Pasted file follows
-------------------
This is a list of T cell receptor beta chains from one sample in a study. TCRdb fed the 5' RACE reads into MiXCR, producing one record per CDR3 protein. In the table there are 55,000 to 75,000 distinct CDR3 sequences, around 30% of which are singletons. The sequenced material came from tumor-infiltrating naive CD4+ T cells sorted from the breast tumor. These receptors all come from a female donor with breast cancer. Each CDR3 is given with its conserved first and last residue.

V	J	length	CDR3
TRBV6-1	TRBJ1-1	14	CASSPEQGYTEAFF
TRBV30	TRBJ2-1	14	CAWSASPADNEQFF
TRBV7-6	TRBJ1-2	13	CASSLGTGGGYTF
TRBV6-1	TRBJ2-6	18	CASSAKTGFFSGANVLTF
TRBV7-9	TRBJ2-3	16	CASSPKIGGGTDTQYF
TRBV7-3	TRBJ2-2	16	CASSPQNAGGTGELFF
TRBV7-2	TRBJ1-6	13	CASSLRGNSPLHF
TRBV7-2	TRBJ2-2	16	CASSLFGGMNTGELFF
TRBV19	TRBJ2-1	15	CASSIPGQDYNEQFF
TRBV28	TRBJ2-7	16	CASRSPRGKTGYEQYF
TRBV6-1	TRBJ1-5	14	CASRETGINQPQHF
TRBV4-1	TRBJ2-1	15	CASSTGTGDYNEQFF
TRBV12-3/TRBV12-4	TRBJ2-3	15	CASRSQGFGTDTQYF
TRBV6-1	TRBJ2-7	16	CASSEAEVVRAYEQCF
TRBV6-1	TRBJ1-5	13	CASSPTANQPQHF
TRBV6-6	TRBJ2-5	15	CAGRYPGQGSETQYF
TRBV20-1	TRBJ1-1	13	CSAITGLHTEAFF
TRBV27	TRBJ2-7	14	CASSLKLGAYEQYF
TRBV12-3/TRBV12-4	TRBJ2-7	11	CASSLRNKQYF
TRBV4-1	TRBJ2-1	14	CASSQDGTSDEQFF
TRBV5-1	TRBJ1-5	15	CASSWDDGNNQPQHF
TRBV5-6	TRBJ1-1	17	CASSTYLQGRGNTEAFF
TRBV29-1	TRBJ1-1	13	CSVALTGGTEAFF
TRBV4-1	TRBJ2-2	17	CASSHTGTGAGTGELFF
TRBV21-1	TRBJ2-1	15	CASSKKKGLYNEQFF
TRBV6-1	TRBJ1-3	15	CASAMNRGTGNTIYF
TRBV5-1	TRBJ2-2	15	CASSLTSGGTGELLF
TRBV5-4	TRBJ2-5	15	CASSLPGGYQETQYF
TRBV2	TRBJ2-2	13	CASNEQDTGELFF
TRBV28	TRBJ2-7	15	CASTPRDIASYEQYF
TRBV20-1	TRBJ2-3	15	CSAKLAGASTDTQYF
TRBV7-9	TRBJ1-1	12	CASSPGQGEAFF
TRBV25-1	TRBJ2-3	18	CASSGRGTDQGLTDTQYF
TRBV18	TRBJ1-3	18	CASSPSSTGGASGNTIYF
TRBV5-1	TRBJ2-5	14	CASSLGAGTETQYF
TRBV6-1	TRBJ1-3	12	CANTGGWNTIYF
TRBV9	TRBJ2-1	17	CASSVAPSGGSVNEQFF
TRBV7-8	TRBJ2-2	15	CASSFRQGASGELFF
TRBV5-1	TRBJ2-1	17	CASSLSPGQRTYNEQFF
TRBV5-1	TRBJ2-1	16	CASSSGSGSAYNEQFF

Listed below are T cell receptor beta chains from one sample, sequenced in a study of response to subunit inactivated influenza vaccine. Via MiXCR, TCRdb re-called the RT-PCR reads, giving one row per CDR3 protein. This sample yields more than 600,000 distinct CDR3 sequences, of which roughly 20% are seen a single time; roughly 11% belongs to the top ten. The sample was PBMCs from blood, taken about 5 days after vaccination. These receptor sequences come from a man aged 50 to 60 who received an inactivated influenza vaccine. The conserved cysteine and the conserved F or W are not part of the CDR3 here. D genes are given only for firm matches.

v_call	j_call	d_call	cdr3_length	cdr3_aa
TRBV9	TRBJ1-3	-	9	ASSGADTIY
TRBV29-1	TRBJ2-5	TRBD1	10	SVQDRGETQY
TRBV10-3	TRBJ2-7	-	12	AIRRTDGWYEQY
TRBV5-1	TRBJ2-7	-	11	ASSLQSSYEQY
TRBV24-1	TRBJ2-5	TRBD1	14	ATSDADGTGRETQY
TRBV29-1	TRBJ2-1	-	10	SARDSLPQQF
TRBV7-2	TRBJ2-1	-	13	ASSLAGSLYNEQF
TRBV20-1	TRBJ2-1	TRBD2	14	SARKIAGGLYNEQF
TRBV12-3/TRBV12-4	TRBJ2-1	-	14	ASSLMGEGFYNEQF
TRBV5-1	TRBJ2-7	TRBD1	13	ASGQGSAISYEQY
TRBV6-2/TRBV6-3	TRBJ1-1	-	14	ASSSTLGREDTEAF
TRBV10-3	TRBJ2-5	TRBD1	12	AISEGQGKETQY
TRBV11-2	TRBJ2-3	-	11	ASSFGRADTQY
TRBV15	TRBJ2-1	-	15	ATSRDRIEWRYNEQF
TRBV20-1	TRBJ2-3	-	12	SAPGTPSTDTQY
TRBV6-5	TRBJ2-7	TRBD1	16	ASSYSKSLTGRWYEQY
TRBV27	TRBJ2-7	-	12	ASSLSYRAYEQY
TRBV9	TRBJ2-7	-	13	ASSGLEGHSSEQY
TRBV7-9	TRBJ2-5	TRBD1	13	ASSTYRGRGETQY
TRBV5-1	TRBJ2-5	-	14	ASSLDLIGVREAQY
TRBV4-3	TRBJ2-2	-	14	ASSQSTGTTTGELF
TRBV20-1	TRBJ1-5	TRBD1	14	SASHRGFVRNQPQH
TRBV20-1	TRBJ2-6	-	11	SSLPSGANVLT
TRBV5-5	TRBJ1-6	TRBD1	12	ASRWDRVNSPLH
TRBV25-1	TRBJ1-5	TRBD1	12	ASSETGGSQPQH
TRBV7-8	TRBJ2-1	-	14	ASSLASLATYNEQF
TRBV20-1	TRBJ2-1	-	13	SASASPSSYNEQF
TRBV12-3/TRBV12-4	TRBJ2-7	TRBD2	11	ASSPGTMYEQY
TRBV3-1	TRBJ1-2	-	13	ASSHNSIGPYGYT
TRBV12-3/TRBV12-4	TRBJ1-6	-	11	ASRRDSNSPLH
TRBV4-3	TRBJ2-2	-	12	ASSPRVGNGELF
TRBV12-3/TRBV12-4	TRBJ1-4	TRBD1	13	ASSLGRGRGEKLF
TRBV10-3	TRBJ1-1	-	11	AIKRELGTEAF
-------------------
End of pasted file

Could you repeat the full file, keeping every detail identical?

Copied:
This is a list of T cell receptor beta chains from one sample in a study. TCRdb fed the 5' RACE reads into MiXCR, producing one record per CDR3 protein. In the table there are 55,000 to 75,000 distinct CDR3 sequences, around 30% of which are singletons. The sequenced material came from tumor-infiltrating naive CD4+ T cells sorted from the breast tumor. These receptors all come from a female donor with breast cancer. Each CDR3 is given with its conserved first and last residue.

V	J	length	CDR3
TRBV6-1	TRBJ1-1	14	CASSPEQGYTEAFF
TRBV30	TRBJ2-1	14	CAWSASPADNEQFF
TRBV7-6	TRBJ1-2	13	CASSLGTGGGYTF
TRBV6-1	TRBJ2-6	18	CASSAKTGFFSGANVLTF
TRBV7-9	TRBJ2-3	16	CASSPKIGGGTDTQYF
TRBV7-3	TRBJ2-2	16	CASSPQNAGGTGELFF
TRBV7-2	TRBJ1-6	13	CASSLRGNSPLHF
TRBV7-2	TRBJ2-2	16	CASSLFGGMNTGELFF
TRBV19	TRBJ2-1	15	CASSIPGQDYNEQFF
TRBV28	TRBJ2-7	16	CASRSPRGKTGYEQYF
TRBV6-1	TRBJ1-5	14	CASRETGINQPQHF
TRBV4-1	TRBJ2-1	15	CASSTGTGDYNEQFF
TRBV12-3/TRBV12-4	TRBJ2-3	15	CASRSQGFGTDTQYF
TRBV6-1	TRBJ2-7	16	CASSEAEVVRAYEQCF
TRBV6-1	TRBJ1-5	13	CASSPTANQPQHF
TRBV6-6	TRBJ2-5	15	CAGRYPGQGSETQYF
TRBV20-1	TRBJ1-1	13	CSAITGLHTEAFF
TRBV27	TRBJ2-7	14	CASSLKLGAYEQYF
TRBV12-3/TRBV12-4	TRBJ2-7	11	CASSLRNKQYF
TRBV4-1	TRBJ2-1	14	CASSQDGTSDEQFF
TRBV5-1	TRBJ1-5	15	CASSWDDGNNQPQHF
TRBV5-6	TRBJ1-1	17	CASSTYLQGRGNTEAFF
TRBV29-1	TRBJ1-1	13	CSVALTGGTEAFF
TRBV4-1	TRBJ2-2	17	CASSHTGTGAGTGELFF
TRBV21-1	TRBJ2-1	15	CASSKKKGLYNEQFF
TRBV6-1	TRBJ1-3	15	CASAMNRGTGNTIYF
TRBV5-1	TRBJ2-2	15	CASSLTSGGTGELLF
TRBV5-4	TRBJ2-5	15	CASSLPGGYQETQYF
TRBV2	TRBJ2-2	13	CASNEQDTGELFF
TRBV28	TRBJ2-7	15	CASTPRDIASYEQYF
TRBV20-1	TRBJ2-3	15	CSAKLAGASTDTQYF
TRBV7-9	TRBJ1-1	12	CASSPGQGEAFF
TRBV25-1	TRBJ2-3	18	CASSGRGTDQGLTDTQYF
TRBV18	TRBJ1-3	18	CASSPSSTGGASGNTIYF
TRBV5-1	TRBJ2-5	14	CASSLGAGTETQYF
TRBV6-1	TRBJ1-3	12	CANTGGWNTIYF
TRBV9	TRBJ2-1	17	CASSVAPSGGSVNEQFF
TRBV7-8	TRBJ2-2	15	CASSFRQGASGELFF
TRBV5-1	TRBJ2-1	17	CASSLSPGQRTYNEQFF
TRBV5-1	TRBJ2-1	16	CASSSGSGSAYNEQFF

Listed below are T cell receptor beta chains from one sample, sequenced in a study of response to subunit inactivated influenza vaccine. Via MiXCR, TCRdb re-called the RT-PCR reads, giving one row per CDR3 protein. This sample yields more than 600,000 distinct CDR3 sequences, of which roughly 20% are seen a single time; roughly 11% belongs to the top ten. The sample was PBMCs from blood, taken about 5 days after vaccination. These receptor sequences come from a man aged 50 to 60 who received an inactivated influenza vaccine. The conserved cysteine and the conserved F or W are not part of the CDR3 here. D genes are given only for firm matches.

v_call	j_call	d_call	cdr3_length	cdr3_aa
TRBV9	TRBJ1-3	-	9	ASSGADTIY
TRBV29-1	TRBJ2-5	TRBD1	10	SVQDRGETQY
TRBV10-3	TRBJ2-7	-	12	AIRRTDGWYEQY
TRBV5-1	TRBJ2-7	-	11	ASSLQSSYEQY
TRBV24-1	TRBJ2-5	TRBD1	14	ATSDADGTGRETQY
TRBV29-1	TRBJ2-1	-	10	SARDSLPQQF
TRBV7-2	TRBJ2-1	-	13	ASSLAGSLYNEQF
TRBV20-1	TRBJ2-1	TRBD2	14	SARKIAGGLYNEQF
TRBV12-3/TRBV12-4	TRBJ2-1	-	14	ASSLMGEGFYNEQF
TRBV5-1	TRBJ2-7	TRBD1	13	ASGQGSAISYEQY
TRBV6-2/TRBV6-3	TRBJ1-1	-	14	ASSSTLGREDTEAF
TRBV10-3	TRBJ2-5	TRBD1	12	AISEGQGKETQY
TRBV11-2	TRBJ2-3	-	11	ASSFGRADTQY
TRBV15	TRBJ2-1	-	15	ATSRDRIEWRYNEQF
TRBV20-1	TRBJ2-3	-	12	SAPGTPSTDTQY
TRBV6-5	TRBJ2-7	TRBD1	16	ASSYSKSLTGRWYEQY
TRBV27	TRBJ2-7	-	12	ASSLSYRAYEQY
TRBV9	TRBJ2-7	-	13	ASSGLEGHSSEQY
TRBV7-9	TRBJ2-5	TRBD1	13	ASSTYRGRGETQY
TRBV5-1	TRBJ2-5	-	14	ASSLDLIGVREAQY
TRBV4-3	TRBJ2-2	-	14	ASSQSTGTTTGELF
TRBV20-1	TRBJ1-5	TRBD1	14	SASHRGFVRNQPQH
TRBV20-1	TRBJ2-6	-	11	SSLPSGANVLT
TRBV5-5	TRBJ1-6	TRBD1	12	ASRWDRVNSPLH
TRBV25-1	TRBJ1-5	TRBD1	12	ASSETGGSQPQH
TRBV7-8	TRBJ2-1	-	14	ASSLASLATYNEQF
TRBV20-1	TRBJ2-1	-	13	SASASPSSYNEQF
TRBV12-3/TRBV12-4	TRBJ2-7	TRBD2	11	ASSPGTMYEQY
TRBV3-1	TRBJ1-2	-	13	ASSHNSIGPYGYT
TRBV12-3/TRBV12-4	TRBJ1-6	-	11	ASRRDSNSPLH
TRBV4-3	TRBJ2-2	-	12	ASSPRVGNGELF
TRBV12-3/TRBV12-4	TRBJ1-4	TRBD1	13	ASSLGRGRGEKLF
TRBV10-3	TRBJ1-1	-	11	AIKRELGTEAF